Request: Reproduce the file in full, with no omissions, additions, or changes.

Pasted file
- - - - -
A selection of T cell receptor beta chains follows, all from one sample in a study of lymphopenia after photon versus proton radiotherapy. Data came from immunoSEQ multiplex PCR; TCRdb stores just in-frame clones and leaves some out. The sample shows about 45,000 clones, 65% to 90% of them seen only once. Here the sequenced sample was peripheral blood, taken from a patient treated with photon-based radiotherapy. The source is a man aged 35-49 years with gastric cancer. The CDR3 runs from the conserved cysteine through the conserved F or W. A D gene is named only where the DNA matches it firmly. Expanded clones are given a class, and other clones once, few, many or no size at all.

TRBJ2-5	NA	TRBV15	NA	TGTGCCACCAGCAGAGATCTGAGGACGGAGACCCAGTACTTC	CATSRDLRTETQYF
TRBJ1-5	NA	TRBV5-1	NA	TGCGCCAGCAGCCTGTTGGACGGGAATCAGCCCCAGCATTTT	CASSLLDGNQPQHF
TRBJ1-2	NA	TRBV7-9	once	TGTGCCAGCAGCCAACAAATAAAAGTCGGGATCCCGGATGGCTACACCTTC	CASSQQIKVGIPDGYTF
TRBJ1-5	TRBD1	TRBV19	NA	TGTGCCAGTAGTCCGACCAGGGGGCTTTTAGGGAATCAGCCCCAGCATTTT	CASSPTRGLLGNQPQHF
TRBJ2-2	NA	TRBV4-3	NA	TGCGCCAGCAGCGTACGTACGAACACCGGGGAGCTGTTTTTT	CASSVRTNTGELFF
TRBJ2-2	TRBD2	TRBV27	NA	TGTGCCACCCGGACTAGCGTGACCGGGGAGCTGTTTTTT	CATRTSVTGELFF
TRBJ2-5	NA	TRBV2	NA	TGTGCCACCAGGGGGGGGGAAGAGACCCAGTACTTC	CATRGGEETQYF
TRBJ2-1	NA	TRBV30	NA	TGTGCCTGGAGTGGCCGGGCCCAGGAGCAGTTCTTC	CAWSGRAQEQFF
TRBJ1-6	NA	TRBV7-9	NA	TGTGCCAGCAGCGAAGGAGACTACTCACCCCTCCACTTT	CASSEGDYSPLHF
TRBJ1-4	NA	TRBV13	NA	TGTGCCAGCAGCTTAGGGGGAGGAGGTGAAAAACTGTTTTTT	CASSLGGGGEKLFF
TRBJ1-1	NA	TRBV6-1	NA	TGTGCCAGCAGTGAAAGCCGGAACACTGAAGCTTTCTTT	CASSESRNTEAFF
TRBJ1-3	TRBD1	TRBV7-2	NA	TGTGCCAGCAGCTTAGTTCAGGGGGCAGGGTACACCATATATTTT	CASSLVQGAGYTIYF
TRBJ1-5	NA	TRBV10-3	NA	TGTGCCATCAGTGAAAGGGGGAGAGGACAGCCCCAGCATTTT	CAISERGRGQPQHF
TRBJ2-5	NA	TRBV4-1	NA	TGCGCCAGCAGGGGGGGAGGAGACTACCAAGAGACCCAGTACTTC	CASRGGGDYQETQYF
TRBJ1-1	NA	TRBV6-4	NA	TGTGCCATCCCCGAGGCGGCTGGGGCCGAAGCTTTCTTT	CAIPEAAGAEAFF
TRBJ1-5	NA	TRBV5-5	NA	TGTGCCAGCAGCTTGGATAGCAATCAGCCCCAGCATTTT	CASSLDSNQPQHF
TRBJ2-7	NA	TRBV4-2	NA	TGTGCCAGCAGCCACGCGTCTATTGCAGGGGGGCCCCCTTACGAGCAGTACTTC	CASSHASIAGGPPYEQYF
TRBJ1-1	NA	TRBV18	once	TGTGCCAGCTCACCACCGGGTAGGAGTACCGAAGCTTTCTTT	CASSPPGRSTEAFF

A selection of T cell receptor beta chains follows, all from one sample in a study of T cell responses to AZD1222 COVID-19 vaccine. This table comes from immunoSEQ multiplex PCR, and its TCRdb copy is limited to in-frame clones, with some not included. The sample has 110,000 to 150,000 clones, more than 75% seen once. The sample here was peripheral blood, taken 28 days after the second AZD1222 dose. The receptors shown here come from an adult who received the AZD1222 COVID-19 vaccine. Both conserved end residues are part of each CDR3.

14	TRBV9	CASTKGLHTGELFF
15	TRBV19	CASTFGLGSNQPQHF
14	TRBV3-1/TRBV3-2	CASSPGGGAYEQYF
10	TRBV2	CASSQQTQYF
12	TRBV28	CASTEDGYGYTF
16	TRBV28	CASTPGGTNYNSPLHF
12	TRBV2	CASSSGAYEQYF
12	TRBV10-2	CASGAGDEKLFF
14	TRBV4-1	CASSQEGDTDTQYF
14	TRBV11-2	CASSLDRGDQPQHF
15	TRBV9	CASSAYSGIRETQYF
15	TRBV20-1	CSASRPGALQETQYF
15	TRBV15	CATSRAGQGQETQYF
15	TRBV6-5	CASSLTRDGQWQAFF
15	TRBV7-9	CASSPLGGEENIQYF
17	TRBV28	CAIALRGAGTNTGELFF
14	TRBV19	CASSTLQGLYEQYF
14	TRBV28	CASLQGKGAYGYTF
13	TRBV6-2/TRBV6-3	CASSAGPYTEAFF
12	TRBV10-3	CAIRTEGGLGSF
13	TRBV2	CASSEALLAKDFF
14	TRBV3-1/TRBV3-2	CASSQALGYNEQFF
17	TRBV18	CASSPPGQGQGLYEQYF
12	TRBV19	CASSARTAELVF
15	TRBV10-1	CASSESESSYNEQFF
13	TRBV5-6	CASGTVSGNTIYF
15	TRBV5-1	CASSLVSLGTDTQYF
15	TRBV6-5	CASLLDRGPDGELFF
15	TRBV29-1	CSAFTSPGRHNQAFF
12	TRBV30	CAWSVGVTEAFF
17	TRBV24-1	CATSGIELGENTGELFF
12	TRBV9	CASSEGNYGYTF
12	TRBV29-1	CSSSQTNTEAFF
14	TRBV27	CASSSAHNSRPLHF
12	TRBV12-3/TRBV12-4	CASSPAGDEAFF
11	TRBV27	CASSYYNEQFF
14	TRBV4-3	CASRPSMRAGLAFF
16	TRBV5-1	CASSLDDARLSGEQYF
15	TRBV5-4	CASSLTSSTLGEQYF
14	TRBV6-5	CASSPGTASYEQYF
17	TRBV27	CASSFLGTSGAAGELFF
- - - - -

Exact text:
A selection of T cell receptor beta chains follows, all from one sample in a study of lymphopenia after photon versus proton radiotherapy. Data came from immunoSEQ multiplex PCR; TCRdb stores just in-frame clones and leaves some out. The sample shows about 45,000 clones, 65% to 90% of them seen only once. Here the sequenced sample was peripheral blood, taken from a patient treated with photon-based radiotherapy. The source is a man aged 35-49 years with gastric cancer. The CDR3 runs from the conserved cysteine through the conserved F or W. A D gene is named only where the DNA matches it firmly. Expanded clones are given a class, and other clones once, few, many or no size at all.

TRBJ2-5	NA	TRBV15	NA	TGTGCCACCAGCAGAGATCTGAGGACGGAGACCCAGTACTTC	CATSRDLRTETQYF
TRBJ1-5	NA	TRBV5-1	NA	TGCGCCAGCAGCCTGTTGGACGGGAATCAGCCCCAGCATTTT	CASSLLDGNQPQHF
TRBJ1-2	NA	TRBV7-9	once	TGTGCCAGCAGCCAACAAATAAAAGTCGGGATCCCGGATGGCTACACCTTC	CASSQQIKVGIPDGYTF
TRBJ1-5	TRBD1	TRBV19	NA	TGTGCCAGTAGTCCGACCAGGGGGCTTTTAGGGAATCAGCCCCAGCATTTT	CASSPTRGLLGNQPQHF
TRBJ2-2	NA	TRBV4-3	NA	TGCGCCAGCAGCGTACGTACGAACACCGGGGAGCTGTTTTTT	CASSVRTNTGELFF
TRBJ2-2	TRBD2	TRBV27	NA	TGTGCCACCCGGACTAGCGTGACCGGGGAGCTGTTTTTT	CATRTSVTGELFF
TRBJ2-5	NA	TRBV2	NA	TGTGCCACCAGGGGGGGGGAAGAGACCCAGTACTTC	CATRGGEETQYF
TRBJ2-1	NA	TRBV30	NA	TGTGCCTGGAGTGGCCGGGCCCAGGAGCAGTTCTTC	CAWSGRAQEQFF
TRBJ1-6	NA	TRBV7-9	NA	TGTGCCAGCAGCGAAGGAGACTACTCACCCCTCCACTTT	CASSEGDYSPLHF
TRBJ1-4	NA	TRBV13	NA	TGTGCCAGCAGCTTAGGGGGAGGAGGTGAAAAACTGTTTTTT	CASSLGGGGEKLFF
TRBJ1-1	NA	TRBV6-1	NA	TGTGCCAGCAGTGAAAGCCGGAACACTGAAGCTTTCTTT	CASSESRNTEAFF
TRBJ1-3	TRBD1	TRBV7-2	NA	TGTGCCAGCAGCTTAGTTCAGGGGGCAGGGTACACCATATATTTT	CASSLVQGAGYTIYF
TRBJ1-5	NA	TRBV10-3	NA	TGTGCCATCAGTGAAAGGGGGAGAGGACAGCCCCAGCATTTT	CAISERGRGQPQHF
TRBJ2-5	NA	TRBV4-1	NA	TGCGCCAGCAGGGGGGGAGGAGACTACCAAGAGACCCAGTACTTC	CASRGGGDYQETQYF
TRBJ1-1	NA	TRBV6-4	NA	TGTGCCATCCCCGAGGCGGCTGGGGCCGAAGCTTTCTTT	CAIPEAAGAEAFF
TRBJ1-5	NA	TRBV5-5	NA	TGTGCCAGCAGCTTGGATAGCAATCAGCCCCAGCATTTT	CASSLDSNQPQHF
TRBJ2-7	NA	TRBV4-2	NA	TGTGCCAGCAGCCACGCGTCTATTGCAGGGGGGCCCCCTTACGAGCAGTACTTC	CASSHASIAGGPPYEQYF
TRBJ1-1	NA	TRBV18	once	TGTGCCAGCTCACCACCGGGTAGGAGTACCGAAGCTTTCTTT	CASSPPGRSTEAFF

A selection of T cell receptor beta chains follows, all from one sample in a study of T cell responses to AZD1222 COVID-19 vaccine. This table comes from immunoSEQ multiplex PCR, and its TCRdb copy is limited to in-frame clones, with some not included. The sample has 110,000 to 150,000 clones, more than 75% seen once. The sample here was peripheral blood, taken 28 days after the second AZD1222 dose. The receptors shown here come from an adult who received the AZD1222 COVID-19 vaccine. Both conserved end residues are part of each CDR3.

14	TRBV9	CASTKGLHTGELFF
15	TRBV19	CASTFGLGSNQPQHF
14	TRBV3-1/TRBV3-2	CASSPGGGAYEQYF
10	TRBV2	CASSQQTQYF
12	TRBV28	CASTEDGYGYTF
16	TRBV28	CASTPGGTNYNSPLHF
12	TRBV2	CASSSGAYEQYF
12	TRBV10-2	CASGAGDEKLFF
14	TRBV4-1	CASSQEGDTDTQYF
14	TRBV11-2	CASSLDRGDQPQHF
15	TRBV9	CASSAYSGIRETQYF
15	TRBV20-1	CSASRPGALQETQYF
15	TRBV15	CATSRAGQGQETQYF
15	TRBV6-5	CASSLTRDGQWQAFF
15	TRBV7-9	CASSPLGGEENIQYF
17	TRBV28	CAIALRGAGTNTGELFF
14	TRBV19	CASSTLQGLYEQYF
14	TRBV28	CASLQGKGAYGYTF
13	TRBV6-2/TRBV6-3	CASSAGPYTEAFF
12	TRBV10-3	CAIRTEGGLGSF
13	TRBV2	CASSEALLAKDFF
14	TRBV3-1/TRBV3-2	CASSQALGYNEQFF
17	TRBV18	CASSPPGQGQGLYEQYF
12	TRBV19	CASSARTAELVF
15	TRBV10-1	CASSESESSYNEQFF
13	TRBV5-6	CASGTVSGNTIYF
15	TRBV5-1	CASSLVSLGTDTQYF
15	TRBV6-5	CASLLDRGPDGELFF
15	TRBV29-1	CSAFTSPGRHNQAFF
12	TRBV30	CAWSVGVTEAFF
17	TRBV24-1	CATSGIELGENTGELFF
12	TRBV9	CASSEGNYGYTF
12	TRBV29-1	CSSSQTNTEAFF
14	TRBV27	CASSSAHNSRPLHF
12	TRBV12-3/TRBV12-4	CASSPAGDEAFF
11	TRBV27	CASSYYNEQFF
14	TRBV4-3	CASRPSMRAGLAFF
16	TRBV5-1	CASSLDDARLSGEQYF
15	TRBV5-4	CASSLTSSTLGEQYF
14	TRBV6-5	CASSPGTASYEQYF
17	TRBV27	CASSFLGTSGAAGELFF